To explain the psychological variation, my approach, coming from this field that's developed in the last 30 years—cultural evolution, was to consider how and why institutions might co-evolve with particular ways of thinking, feeling and reasoning. But the key question is, what are the institutions and why did they emerge? And then as I dug into the research, new studies in economics began to appear, or continue to appear, and I was convinced that I could maybe address a second puzzle. This is another version of Adam Smith's famous question, "How can we account for the rapid economic growth and the acceleration of innovation after 1750, that emerged in some European populations, and their cultural descendants in North America?"
I suspected the convergence, or at least some of the convergence between WEIRD and Hayek's contribution lies in our similar points of departure. As John mentioned, we begin with a recognition that humans are a kind of ape, subject to nepotistic and tribal instincts, as well as a cultural species capable of acquiring and internalizing a wide range of norms, including those that can lead to profitable and mutually beneficial transactions with strangers and anonymous others. Looking back at Hayek, Hayek was truly an intuitive, cultural evolutionist. We now know, from quite a bit of research, that humans, unlike other species, are born cultural learners. We readily attend to, imitate, and unconsciously acquire a broad range of practices, social norms, motivations, decision heuristics, and attentional biases.
Infants and young children selectively learn from others, with strong inclinations to learn from particularly successful or prestigious peers, as well as those they match on language, dialect, and sex. Interacting over generations, and often outside of conscious awareness, these evolved learning biases give rise to particular ways of thinking and behavioral repertoires and preferences that make their bearers well adapted to their local, social, and ecological environments. Often, though, entire populations don't realize in what ways they're adapted to the environments, or that their particular practices do anything in particular. Yet cultures are replete with rituals and religious beliefs and social norms that implicitly embody a kind of collective wisdom.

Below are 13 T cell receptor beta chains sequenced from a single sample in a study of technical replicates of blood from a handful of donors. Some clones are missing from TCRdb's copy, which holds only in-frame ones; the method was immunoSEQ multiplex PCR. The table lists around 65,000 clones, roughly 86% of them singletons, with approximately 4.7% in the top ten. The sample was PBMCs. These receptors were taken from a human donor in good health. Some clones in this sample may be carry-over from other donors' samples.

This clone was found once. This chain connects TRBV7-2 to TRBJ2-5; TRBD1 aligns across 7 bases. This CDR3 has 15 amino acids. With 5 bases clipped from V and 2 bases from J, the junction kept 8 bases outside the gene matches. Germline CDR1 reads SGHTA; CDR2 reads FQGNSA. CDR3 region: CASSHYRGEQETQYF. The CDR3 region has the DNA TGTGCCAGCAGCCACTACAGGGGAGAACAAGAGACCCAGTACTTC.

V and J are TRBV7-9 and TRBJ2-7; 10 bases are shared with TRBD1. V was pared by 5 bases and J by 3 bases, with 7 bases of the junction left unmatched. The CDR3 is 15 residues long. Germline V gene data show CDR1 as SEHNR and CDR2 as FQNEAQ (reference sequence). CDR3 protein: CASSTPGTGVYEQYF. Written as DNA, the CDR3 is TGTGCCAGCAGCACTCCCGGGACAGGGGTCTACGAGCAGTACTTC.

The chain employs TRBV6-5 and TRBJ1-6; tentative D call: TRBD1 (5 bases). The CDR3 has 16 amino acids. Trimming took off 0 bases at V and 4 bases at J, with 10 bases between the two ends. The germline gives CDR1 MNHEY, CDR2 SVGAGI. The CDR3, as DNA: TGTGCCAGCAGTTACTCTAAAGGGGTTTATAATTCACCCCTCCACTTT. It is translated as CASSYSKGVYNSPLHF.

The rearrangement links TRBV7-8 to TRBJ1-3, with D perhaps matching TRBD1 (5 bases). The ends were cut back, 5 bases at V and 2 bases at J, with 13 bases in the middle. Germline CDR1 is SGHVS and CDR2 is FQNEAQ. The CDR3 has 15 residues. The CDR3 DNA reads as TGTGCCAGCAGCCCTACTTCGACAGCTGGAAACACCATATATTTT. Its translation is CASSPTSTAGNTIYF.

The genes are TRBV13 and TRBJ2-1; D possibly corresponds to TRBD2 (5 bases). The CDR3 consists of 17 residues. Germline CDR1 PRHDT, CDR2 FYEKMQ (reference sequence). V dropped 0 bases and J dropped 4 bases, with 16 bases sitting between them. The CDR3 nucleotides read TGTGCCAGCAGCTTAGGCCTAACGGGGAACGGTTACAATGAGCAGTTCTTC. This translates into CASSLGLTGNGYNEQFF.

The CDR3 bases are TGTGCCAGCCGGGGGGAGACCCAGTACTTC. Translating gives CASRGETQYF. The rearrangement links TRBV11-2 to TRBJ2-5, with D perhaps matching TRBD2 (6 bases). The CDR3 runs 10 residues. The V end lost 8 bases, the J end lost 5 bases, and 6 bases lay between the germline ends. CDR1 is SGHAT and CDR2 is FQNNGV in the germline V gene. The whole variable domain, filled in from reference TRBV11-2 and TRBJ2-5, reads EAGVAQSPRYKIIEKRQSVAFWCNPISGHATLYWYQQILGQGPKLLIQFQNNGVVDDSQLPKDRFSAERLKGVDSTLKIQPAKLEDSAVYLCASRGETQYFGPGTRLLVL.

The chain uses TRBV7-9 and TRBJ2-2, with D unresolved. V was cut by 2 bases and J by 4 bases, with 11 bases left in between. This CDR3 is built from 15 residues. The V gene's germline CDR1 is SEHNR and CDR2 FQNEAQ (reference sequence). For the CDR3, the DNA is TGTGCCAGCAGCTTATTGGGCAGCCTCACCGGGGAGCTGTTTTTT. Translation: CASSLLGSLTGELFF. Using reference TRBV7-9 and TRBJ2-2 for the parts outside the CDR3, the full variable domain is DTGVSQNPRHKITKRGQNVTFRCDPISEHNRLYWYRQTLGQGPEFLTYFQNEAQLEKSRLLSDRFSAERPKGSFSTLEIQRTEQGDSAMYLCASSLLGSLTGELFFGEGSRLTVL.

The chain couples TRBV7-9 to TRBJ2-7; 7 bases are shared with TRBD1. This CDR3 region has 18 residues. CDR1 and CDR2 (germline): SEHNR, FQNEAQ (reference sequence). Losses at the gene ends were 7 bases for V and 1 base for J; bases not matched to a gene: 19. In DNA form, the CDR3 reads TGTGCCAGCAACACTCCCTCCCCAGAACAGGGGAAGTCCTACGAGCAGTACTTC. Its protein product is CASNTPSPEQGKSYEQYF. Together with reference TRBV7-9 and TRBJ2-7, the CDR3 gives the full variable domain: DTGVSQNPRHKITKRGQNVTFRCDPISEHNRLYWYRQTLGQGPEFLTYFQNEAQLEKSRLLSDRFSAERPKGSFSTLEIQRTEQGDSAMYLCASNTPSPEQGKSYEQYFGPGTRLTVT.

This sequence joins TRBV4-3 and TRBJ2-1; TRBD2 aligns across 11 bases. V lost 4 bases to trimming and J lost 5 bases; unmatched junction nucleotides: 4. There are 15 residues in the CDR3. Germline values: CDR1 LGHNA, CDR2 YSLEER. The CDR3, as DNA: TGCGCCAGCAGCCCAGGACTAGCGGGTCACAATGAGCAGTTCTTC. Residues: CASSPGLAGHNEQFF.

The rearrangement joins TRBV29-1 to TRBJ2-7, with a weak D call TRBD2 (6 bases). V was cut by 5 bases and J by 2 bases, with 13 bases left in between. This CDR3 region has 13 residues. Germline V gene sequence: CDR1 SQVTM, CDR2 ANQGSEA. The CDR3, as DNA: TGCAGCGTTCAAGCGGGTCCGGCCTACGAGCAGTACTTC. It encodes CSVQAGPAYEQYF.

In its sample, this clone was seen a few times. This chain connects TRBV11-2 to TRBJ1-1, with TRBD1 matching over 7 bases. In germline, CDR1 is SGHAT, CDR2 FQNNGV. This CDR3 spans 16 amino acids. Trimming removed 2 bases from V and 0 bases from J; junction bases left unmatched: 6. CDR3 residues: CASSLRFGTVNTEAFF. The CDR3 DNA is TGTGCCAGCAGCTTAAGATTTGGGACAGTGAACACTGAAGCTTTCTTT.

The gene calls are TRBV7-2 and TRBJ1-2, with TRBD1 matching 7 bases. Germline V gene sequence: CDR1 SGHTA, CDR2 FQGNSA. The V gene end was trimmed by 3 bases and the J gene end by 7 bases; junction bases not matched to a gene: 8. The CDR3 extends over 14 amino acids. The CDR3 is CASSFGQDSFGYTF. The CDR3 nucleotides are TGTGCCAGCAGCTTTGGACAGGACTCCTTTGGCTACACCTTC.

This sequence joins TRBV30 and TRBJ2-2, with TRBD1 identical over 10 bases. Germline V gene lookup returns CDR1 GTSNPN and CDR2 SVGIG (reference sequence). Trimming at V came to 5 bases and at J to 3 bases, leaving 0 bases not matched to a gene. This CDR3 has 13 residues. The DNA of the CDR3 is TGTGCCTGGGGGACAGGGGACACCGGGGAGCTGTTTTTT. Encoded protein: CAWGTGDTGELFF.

One simple example is the use of spices in cooking. Spicing appears now, based on a lot of science, to be a cultural adaptation, particularly strong in hot climates, that reduces the dangers from pathogens in meats. Of course, people don't use spices for their antimicrobial properties. People just like the tastes of certain kinds of spices in certain places, or they follow their culinary customs. In considering the origins of religions, Hayek was among the earliest thinkers to suggest a central role for cultural group selection. In considering the origins of the modern world, Hayek wrote, "We owe it partly to mystical and religious beliefs. And, I believe, particularly to the main monotheistic ones, that beneficial traditions have been preserved and transmitted, at least long enough to enable those groups following them to grow, and to have the opportunity to spread."